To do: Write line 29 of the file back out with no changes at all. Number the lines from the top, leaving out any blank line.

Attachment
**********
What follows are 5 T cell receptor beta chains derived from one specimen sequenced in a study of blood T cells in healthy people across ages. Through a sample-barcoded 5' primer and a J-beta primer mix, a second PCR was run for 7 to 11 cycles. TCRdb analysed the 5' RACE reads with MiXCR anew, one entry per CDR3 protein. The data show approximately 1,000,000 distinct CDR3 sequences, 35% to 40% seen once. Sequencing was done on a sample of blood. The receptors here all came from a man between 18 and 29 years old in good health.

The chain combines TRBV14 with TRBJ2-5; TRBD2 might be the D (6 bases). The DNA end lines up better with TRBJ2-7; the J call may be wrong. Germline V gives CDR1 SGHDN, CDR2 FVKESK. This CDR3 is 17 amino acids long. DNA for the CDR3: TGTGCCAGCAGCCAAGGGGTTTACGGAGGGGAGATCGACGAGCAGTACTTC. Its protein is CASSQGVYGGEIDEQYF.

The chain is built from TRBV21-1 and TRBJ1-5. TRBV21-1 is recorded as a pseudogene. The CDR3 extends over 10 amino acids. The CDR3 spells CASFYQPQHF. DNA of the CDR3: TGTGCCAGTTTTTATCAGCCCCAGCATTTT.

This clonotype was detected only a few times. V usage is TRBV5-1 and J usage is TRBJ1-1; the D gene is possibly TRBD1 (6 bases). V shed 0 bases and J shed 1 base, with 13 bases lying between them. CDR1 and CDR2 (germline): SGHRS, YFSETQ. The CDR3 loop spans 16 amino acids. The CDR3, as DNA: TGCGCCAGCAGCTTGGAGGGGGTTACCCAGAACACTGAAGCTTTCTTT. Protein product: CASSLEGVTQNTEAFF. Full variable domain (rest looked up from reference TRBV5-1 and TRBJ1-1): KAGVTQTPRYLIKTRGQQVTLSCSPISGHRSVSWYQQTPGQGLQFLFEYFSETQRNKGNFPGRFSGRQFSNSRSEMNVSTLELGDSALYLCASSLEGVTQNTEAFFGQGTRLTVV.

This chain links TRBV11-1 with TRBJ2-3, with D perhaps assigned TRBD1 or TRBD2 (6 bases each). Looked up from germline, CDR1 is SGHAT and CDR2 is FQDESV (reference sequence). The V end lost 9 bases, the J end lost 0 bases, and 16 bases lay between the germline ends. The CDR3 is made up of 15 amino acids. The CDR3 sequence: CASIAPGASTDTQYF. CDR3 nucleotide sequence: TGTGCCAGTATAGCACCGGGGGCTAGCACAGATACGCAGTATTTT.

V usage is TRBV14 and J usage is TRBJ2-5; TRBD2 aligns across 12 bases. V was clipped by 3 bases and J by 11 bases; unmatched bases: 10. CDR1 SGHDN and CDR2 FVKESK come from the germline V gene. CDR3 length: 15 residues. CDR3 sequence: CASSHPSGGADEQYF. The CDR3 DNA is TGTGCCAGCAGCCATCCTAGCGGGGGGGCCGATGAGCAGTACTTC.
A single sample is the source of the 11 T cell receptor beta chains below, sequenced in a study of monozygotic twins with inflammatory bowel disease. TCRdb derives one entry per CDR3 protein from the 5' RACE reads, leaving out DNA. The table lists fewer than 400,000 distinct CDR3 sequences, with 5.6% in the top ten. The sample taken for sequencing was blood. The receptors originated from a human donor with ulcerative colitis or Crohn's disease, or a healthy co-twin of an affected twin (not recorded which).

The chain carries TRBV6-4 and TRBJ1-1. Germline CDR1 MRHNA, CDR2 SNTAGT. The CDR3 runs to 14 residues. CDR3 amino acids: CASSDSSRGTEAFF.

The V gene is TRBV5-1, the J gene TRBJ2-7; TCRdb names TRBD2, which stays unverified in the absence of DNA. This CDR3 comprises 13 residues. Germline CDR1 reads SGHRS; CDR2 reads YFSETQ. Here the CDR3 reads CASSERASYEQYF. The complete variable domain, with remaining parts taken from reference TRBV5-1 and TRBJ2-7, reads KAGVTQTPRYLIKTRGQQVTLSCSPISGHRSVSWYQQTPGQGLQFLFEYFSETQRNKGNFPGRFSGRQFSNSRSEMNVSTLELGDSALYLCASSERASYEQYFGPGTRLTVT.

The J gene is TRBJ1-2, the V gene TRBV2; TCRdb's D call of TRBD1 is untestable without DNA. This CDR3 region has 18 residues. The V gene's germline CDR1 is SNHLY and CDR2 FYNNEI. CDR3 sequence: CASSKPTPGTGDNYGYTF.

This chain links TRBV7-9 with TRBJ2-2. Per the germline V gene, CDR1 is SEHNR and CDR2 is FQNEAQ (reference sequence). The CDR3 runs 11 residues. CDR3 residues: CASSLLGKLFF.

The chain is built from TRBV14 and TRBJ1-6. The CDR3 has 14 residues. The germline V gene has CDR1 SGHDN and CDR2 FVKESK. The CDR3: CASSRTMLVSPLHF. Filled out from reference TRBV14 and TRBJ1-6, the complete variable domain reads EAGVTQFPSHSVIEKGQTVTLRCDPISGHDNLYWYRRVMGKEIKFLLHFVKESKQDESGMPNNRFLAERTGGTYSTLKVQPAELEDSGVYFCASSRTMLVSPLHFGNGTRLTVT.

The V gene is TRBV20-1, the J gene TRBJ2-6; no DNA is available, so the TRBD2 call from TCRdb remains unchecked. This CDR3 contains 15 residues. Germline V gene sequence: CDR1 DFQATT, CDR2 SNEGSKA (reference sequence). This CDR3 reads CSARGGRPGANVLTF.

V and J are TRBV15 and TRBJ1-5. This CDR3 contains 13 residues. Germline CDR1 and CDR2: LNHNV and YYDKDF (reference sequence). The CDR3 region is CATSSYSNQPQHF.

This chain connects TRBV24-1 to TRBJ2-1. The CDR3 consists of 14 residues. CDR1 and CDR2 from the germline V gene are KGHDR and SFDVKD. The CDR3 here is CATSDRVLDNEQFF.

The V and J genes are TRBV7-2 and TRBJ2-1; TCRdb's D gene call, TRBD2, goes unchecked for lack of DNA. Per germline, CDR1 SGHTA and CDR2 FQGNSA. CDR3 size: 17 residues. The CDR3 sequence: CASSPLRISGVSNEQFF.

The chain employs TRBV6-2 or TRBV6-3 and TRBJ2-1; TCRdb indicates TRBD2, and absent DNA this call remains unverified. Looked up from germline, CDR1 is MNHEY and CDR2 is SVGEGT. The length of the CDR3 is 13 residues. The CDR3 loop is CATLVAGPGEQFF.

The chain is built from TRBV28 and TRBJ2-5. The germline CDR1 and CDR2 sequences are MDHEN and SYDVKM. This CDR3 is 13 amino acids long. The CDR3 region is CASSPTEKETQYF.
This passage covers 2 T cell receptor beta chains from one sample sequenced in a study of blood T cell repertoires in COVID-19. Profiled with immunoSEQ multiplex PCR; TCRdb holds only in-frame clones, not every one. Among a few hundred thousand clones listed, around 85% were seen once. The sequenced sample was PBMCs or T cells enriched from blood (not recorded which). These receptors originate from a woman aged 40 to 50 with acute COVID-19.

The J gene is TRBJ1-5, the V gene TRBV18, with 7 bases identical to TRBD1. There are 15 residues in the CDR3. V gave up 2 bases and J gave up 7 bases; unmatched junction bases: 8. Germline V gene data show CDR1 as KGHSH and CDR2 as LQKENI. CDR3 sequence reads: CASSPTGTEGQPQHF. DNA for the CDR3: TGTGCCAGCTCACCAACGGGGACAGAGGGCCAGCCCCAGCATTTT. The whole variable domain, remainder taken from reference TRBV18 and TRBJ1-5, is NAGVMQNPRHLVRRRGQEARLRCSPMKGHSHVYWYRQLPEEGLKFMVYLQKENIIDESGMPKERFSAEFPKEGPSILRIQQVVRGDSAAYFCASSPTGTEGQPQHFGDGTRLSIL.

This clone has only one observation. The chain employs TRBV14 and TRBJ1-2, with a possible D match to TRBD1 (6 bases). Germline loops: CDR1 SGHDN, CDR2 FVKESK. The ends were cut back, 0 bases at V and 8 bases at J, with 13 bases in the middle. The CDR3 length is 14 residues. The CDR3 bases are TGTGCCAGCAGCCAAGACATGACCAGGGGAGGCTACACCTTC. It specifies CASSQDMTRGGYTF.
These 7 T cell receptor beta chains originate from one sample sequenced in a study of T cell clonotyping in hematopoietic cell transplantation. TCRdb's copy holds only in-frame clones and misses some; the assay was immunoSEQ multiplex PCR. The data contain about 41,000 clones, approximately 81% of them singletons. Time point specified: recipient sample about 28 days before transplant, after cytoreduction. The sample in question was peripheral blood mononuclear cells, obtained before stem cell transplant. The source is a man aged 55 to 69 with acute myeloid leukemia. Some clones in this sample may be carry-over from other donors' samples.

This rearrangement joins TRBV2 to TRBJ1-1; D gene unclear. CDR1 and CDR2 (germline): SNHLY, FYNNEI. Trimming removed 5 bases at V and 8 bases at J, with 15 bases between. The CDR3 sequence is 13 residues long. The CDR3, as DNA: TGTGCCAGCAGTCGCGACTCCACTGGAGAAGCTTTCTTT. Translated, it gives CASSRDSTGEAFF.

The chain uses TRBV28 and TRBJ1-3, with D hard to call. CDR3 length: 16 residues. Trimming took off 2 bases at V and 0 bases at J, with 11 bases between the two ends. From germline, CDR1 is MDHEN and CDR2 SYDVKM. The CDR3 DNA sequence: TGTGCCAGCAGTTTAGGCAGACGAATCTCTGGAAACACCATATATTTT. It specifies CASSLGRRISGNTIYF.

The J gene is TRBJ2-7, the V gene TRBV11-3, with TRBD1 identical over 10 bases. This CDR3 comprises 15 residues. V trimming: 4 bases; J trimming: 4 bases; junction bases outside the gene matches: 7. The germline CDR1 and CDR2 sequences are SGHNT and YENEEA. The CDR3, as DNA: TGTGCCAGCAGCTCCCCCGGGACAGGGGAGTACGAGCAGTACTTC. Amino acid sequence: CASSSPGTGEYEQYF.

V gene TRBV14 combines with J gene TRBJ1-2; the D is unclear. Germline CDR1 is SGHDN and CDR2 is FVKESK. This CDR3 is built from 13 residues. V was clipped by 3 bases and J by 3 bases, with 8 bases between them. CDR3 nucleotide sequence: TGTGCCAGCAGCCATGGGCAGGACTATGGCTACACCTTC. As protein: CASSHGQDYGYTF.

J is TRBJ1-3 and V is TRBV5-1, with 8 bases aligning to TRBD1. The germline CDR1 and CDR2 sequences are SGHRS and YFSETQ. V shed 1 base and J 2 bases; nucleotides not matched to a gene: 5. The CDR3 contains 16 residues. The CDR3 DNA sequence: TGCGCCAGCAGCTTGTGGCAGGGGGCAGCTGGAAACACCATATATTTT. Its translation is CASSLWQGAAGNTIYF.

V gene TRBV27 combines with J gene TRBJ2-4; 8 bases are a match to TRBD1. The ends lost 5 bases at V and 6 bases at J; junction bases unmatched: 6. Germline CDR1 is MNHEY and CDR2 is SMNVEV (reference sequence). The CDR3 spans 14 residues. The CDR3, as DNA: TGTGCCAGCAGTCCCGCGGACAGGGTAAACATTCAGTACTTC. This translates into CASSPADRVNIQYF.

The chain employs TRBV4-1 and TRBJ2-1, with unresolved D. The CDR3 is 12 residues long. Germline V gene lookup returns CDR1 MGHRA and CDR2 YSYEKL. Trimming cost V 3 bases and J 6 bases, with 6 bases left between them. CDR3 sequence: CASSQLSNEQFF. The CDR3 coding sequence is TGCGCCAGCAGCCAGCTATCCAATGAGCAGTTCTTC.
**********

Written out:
The chain employs TRBV4-1 and TRBJ2-1, with unresolved D. The CDR3 is 12 residues long. Germline V gene lookup returns CDR1 MGHRA and CDR2 YSYEKL. Trimming cost V 3 bases and J 6 bases, with 6 bases left between them. CDR3 sequence: CASSQLSNEQFF. The CDR3 coding sequence is TGCGCCAGCAGCCAGCTATCCAATGAGCAGTTCTTC.